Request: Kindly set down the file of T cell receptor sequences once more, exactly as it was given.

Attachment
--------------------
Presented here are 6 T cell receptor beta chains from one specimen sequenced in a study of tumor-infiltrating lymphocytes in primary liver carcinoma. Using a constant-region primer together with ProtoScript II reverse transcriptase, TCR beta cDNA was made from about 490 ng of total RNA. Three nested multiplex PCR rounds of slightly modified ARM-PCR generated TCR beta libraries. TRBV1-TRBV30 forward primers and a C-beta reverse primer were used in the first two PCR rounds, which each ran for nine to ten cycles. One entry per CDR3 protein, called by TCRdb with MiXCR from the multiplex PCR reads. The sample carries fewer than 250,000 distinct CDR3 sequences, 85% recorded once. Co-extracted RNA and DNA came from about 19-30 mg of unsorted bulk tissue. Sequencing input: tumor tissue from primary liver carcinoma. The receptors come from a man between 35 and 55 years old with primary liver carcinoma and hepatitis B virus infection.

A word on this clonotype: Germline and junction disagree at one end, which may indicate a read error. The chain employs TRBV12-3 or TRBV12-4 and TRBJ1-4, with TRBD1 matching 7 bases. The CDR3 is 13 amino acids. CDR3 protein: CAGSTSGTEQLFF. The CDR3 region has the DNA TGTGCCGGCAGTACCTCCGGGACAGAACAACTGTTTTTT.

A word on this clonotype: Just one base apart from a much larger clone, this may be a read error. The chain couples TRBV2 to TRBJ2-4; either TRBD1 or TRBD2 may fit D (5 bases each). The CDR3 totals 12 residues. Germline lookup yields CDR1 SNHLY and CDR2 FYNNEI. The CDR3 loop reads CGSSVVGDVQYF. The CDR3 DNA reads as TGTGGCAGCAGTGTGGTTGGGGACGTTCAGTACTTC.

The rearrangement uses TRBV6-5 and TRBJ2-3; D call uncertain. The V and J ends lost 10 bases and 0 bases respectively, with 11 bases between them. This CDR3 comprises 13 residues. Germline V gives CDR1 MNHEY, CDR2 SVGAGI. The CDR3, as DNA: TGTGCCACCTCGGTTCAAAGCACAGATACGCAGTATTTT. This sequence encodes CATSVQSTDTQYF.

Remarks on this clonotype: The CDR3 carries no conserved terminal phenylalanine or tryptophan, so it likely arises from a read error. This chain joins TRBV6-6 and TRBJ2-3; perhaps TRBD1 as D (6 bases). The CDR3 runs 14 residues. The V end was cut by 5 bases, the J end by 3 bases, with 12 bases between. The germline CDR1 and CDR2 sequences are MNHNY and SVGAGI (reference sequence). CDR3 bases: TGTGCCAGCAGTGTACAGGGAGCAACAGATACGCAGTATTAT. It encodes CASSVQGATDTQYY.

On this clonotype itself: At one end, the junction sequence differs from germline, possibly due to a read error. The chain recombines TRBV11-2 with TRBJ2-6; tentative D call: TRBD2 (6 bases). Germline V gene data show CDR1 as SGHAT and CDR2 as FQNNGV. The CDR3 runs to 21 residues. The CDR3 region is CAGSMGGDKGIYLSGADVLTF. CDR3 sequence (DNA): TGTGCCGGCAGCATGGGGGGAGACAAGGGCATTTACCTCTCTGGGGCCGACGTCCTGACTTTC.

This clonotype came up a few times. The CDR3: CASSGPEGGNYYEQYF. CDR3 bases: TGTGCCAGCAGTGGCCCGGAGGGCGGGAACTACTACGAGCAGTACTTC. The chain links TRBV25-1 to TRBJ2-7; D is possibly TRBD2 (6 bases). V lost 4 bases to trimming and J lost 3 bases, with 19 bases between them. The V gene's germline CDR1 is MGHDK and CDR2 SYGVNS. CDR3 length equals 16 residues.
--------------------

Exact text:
Presented here are 6 T cell receptor beta chains from one specimen sequenced in a study of tumor-infiltrating lymphocytes in primary liver carcinoma. Using a constant-region primer together with ProtoScript II reverse transcriptase, TCR beta cDNA was made from about 490 ng of total RNA. Three nested multiplex PCR rounds of slightly modified ARM-PCR generated TCR beta libraries. TRBV1-TRBV30 forward primers and a C-beta reverse primer were used in the first two PCR rounds, which each ran for nine to ten cycles. One entry per CDR3 protein, called by TCRdb with MiXCR from the multiplex PCR reads. The sample carries fewer than 250,000 distinct CDR3 sequences, 85% recorded once. Co-extracted RNA and DNA came from about 19-30 mg of unsorted bulk tissue. Sequencing input: tumor tissue from primary liver carcinoma. The receptors come from a man between 35 and 55 years old with primary liver carcinoma and hepatitis B virus infection.

A word on this clonotype: Germline and junction disagree at one end, which may indicate a read error. The chain employs TRBV12-3 or TRBV12-4 and TRBJ1-4, with TRBD1 matching 7 bases. The CDR3 is 13 amino acids. CDR3 protein: CAGSTSGTEQLFF. The CDR3 region has the DNA TGTGCCGGCAGTACCTCCGGGACAGAACAACTGTTTTTT.

A word on this clonotype: Just one base apart from a much larger clone, this may be a read error. The chain couples TRBV2 to TRBJ2-4; either TRBD1 or TRBD2 may fit D (5 bases each). The CDR3 totals 12 residues. Germline lookup yields CDR1 SNHLY and CDR2 FYNNEI. The CDR3 loop reads CGSSVVGDVQYF. The CDR3 DNA reads as TGTGGCAGCAGTGTGGTTGGGGACGTTCAGTACTTC.

The rearrangement uses TRBV6-5 and TRBJ2-3; D call uncertain. The V and J ends lost 10 bases and 0 bases respectively, with 11 bases between them. This CDR3 comprises 13 residues. Germline V gives CDR1 MNHEY, CDR2 SVGAGI. The CDR3, as DNA: TGTGCCACCTCGGTTCAAAGCACAGATACGCAGTATTTT. This sequence encodes CATSVQSTDTQYF.

Remarks on this clonotype: The CDR3 carries no conserved terminal phenylalanine or tryptophan, so it likely arises from a read error. This chain joins TRBV6-6 and TRBJ2-3; perhaps TRBD1 as D (6 bases). The CDR3 runs 14 residues. The V end was cut by 5 bases, the J end by 3 bases, with 12 bases between. The germline CDR1 and CDR2 sequences are MNHNY and SVGAGI (reference sequence). CDR3 bases: TGTGCCAGCAGTGTACAGGGAGCAACAGATACGCAGTATTAT. It encodes CASSVQGATDTQYY.

On this clonotype itself: At one end, the junction sequence differs from germline, possibly due to a read error. The chain recombines TRBV11-2 with TRBJ2-6; tentative D call: TRBD2 (6 bases). Germline V gene data show CDR1 as SGHAT and CDR2 as FQNNGV. The CDR3 runs to 21 residues. The CDR3 region is CAGSMGGDKGIYLSGADVLTF. CDR3 sequence (DNA): TGTGCCGGCAGCATGGGGGGAGACAAGGGCATTTACCTCTCTGGGGCCGACGTCCTGACTTTC.

This clonotype came up a few times. The CDR3: CASSGPEGGNYYEQYF. CDR3 bases: TGTGCCAGCAGTGGCCCGGAGGGCGGGAACTACTACGAGCAGTACTTC. The chain links TRBV25-1 to TRBJ2-7; D is possibly TRBD2 (6 bases). V lost 4 bases to trimming and J lost 3 bases, with 19 bases between them. The V gene's germline CDR1 is MGHDK and CDR2 SYGVNS. CDR3 length equals 16 residues.